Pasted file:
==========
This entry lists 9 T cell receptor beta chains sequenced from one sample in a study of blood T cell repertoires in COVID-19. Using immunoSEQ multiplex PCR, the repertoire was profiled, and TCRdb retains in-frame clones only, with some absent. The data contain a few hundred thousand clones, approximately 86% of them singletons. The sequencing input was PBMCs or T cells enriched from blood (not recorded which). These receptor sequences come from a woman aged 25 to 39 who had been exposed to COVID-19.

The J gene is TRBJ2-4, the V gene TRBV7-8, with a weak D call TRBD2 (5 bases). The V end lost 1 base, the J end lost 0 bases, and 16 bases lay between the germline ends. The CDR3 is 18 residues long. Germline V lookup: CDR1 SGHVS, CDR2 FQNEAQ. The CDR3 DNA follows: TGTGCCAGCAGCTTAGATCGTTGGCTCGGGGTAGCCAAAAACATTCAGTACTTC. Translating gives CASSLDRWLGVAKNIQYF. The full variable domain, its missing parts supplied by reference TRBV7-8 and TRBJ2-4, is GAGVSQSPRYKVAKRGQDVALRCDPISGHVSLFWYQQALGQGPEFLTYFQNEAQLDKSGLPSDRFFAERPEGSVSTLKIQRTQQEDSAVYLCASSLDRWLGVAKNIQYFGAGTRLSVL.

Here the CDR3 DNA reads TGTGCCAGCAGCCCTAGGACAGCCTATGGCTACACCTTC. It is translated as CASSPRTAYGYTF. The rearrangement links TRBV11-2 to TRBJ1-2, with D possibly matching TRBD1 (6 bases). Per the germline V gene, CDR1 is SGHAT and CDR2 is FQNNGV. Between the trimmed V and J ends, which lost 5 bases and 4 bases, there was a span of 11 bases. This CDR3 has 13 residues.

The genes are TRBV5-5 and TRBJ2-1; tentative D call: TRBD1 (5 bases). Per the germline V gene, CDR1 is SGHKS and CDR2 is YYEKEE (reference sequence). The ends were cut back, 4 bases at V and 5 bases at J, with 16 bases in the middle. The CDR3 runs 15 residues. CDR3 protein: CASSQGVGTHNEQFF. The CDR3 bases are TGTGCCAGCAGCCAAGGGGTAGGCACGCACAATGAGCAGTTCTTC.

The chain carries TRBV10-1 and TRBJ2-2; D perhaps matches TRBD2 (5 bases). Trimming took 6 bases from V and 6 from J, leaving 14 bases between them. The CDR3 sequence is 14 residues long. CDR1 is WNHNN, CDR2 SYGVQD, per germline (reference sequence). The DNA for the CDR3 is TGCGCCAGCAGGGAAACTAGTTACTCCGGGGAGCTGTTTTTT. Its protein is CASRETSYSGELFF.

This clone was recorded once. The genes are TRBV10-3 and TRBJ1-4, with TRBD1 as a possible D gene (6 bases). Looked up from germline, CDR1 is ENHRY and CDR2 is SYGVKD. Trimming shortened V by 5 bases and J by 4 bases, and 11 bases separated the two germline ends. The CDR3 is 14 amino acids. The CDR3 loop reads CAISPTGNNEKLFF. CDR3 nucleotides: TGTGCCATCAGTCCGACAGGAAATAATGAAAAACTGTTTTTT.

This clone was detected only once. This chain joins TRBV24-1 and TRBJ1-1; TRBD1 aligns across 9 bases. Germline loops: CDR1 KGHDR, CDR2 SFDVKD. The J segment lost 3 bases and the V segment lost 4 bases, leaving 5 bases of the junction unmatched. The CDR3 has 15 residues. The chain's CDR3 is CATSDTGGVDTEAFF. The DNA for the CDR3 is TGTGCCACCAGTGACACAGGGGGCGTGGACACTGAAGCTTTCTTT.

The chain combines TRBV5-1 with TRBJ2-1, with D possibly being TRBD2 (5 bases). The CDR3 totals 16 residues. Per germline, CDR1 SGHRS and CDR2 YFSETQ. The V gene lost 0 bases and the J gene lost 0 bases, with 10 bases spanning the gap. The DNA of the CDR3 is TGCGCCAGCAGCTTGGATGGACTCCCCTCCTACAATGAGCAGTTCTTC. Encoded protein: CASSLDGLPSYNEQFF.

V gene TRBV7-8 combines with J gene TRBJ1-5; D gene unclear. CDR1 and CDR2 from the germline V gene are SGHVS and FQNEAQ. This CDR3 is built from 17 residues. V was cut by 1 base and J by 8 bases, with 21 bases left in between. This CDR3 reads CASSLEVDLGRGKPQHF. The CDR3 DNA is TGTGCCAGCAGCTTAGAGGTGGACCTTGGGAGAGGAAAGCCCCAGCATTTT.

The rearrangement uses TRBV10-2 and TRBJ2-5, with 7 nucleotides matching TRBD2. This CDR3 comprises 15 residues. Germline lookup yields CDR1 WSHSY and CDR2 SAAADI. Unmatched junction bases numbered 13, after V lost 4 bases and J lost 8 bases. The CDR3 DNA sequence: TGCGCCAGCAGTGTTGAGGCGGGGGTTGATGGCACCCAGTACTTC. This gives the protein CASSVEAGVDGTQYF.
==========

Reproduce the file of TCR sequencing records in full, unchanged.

This entry lists 9 T cell receptor beta chains sequenced from one sample in a study of blood T cell repertoires in COVID-19. Using immunoSEQ multiplex PCR, the repertoire was profiled, and TCRdb retains in-frame clones only, with some absent. The data contain a few hundred thousand clones, approximately 86% of them singletons. The sequencing input was PBMCs or T cells enriched from blood (not recorded which). These receptor sequences come from a woman aged 25 to 39 who had been exposed to COVID-19.

The J gene is TRBJ2-4, the V gene TRBV7-8, with a weak D call TRBD2 (5 bases). The V end lost 1 base, the J end lost 0 bases, and 16 bases lay between the germline ends. The CDR3 is 18 residues long. Germline V lookup: CDR1 SGHVS, CDR2 FQNEAQ. The CDR3 DNA follows: TGTGCCAGCAGCTTAGATCGTTGGCTCGGGGTAGCCAAAAACATTCAGTACTTC. Translating gives CASSLDRWLGVAKNIQYF. The full variable domain, its missing parts supplied by reference TRBV7-8 and TRBJ2-4, is GAGVSQSPRYKVAKRGQDVALRCDPISGHVSLFWYQQALGQGPEFLTYFQNEAQLDKSGLPSDRFFAERPEGSVSTLKIQRTQQEDSAVYLCASSLDRWLGVAKNIQYFGAGTRLSVL.

Here the CDR3 DNA reads TGTGCCAGCAGCCCTAGGACAGCCTATGGCTACACCTTC. It is translated as CASSPRTAYGYTF. The rearrangement links TRBV11-2 to TRBJ1-2, with D possibly matching TRBD1 (6 bases). Per the germline V gene, CDR1 is SGHAT and CDR2 is FQNNGV. Between the trimmed V and J ends, which lost 5 bases and 4 bases, there was a span of 11 bases. This CDR3 has 13 residues.

The genes are TRBV5-5 and TRBJ2-1; tentative D call: TRBD1 (5 bases). Per the germline V gene, CDR1 is SGHKS and CDR2 is YYEKEE (reference sequence). The ends were cut back, 4 bases at V and 5 bases at J, with 16 bases in the middle. The CDR3 runs 15 residues. CDR3 protein: CASSQGVGTHNEQFF. The CDR3 bases are TGTGCCAGCAGCCAAGGGGTAGGCACGCACAATGAGCAGTTCTTC.

The chain carries TRBV10-1 and TRBJ2-2; D perhaps matches TRBD2 (5 bases). Trimming took 6 bases from V and 6 from J, leaving 14 bases between them. The CDR3 sequence is 14 residues long. CDR1 is WNHNN, CDR2 SYGVQD, per germline (reference sequence). The DNA for the CDR3 is TGCGCCAGCAGGGAAACTAGTTACTCCGGGGAGCTGTTTTTT. Its protein is CASRETSYSGELFF.

This clone was recorded once. The genes are TRBV10-3 and TRBJ1-4, with TRBD1 as a possible D gene (6 bases). Looked up from germline, CDR1 is ENHRY and CDR2 is SYGVKD. Trimming shortened V by 5 bases and J by 4 bases, and 11 bases separated the two germline ends. The CDR3 is 14 amino acids. The CDR3 loop reads CAISPTGNNEKLFF. CDR3 nucleotides: TGTGCCATCAGTCCGACAGGAAATAATGAAAAACTGTTTTTT.

This clone was detected only once. This chain joins TRBV24-1 and TRBJ1-1; TRBD1 aligns across 9 bases. Germline loops: CDR1 KGHDR, CDR2 SFDVKD. The J segment lost 3 bases and the V segment lost 4 bases, leaving 5 bases of the junction unmatched. The CDR3 has 15 residues. The chain's CDR3 is CATSDTGGVDTEAFF. The DNA for the CDR3 is TGTGCCACCAGTGACACAGGGGGCGTGGACACTGAAGCTTTCTTT.

The chain combines TRBV5-1 with TRBJ2-1, with D possibly being TRBD2 (5 bases). The CDR3 totals 16 residues. Per germline, CDR1 SGHRS and CDR2 YFSETQ. The V gene lost 0 bases and the J gene lost 0 bases, with 10 bases spanning the gap. The DNA of the CDR3 is TGCGCCAGCAGCTTGGATGGACTCCCCTCCTACAATGAGCAGTTCTTC. Encoded protein: CASSLDGLPSYNEQFF.

V gene TRBV7-8 combines with J gene TRBJ1-5; D gene unclear. CDR1 and CDR2 from the germline V gene are SGHVS and FQNEAQ. This CDR3 is built from 17 residues. V was cut by 1 base and J by 8 bases, with 21 bases left in between. This CDR3 reads CASSLEVDLGRGKPQHF. The CDR3 DNA is TGTGCCAGCAGCTTAGAGGTGGACCTTGGGAGAGGAAAGCCCCAGCATTTT.

The rearrangement uses TRBV10-2 and TRBJ2-5, with 7 nucleotides matching TRBD2. This CDR3 comprises 15 residues. Germline lookup yields CDR1 WSHSY and CDR2 SAAADI. Unmatched junction bases numbered 13, after V lost 4 bases and J lost 8 bases. The CDR3 DNA sequence: TGCGCCAGCAGTGTTGAGGCGGGGGTTGATGGCACCCAGTACTTC. This gives the protein CASSVEAGVDGTQYF.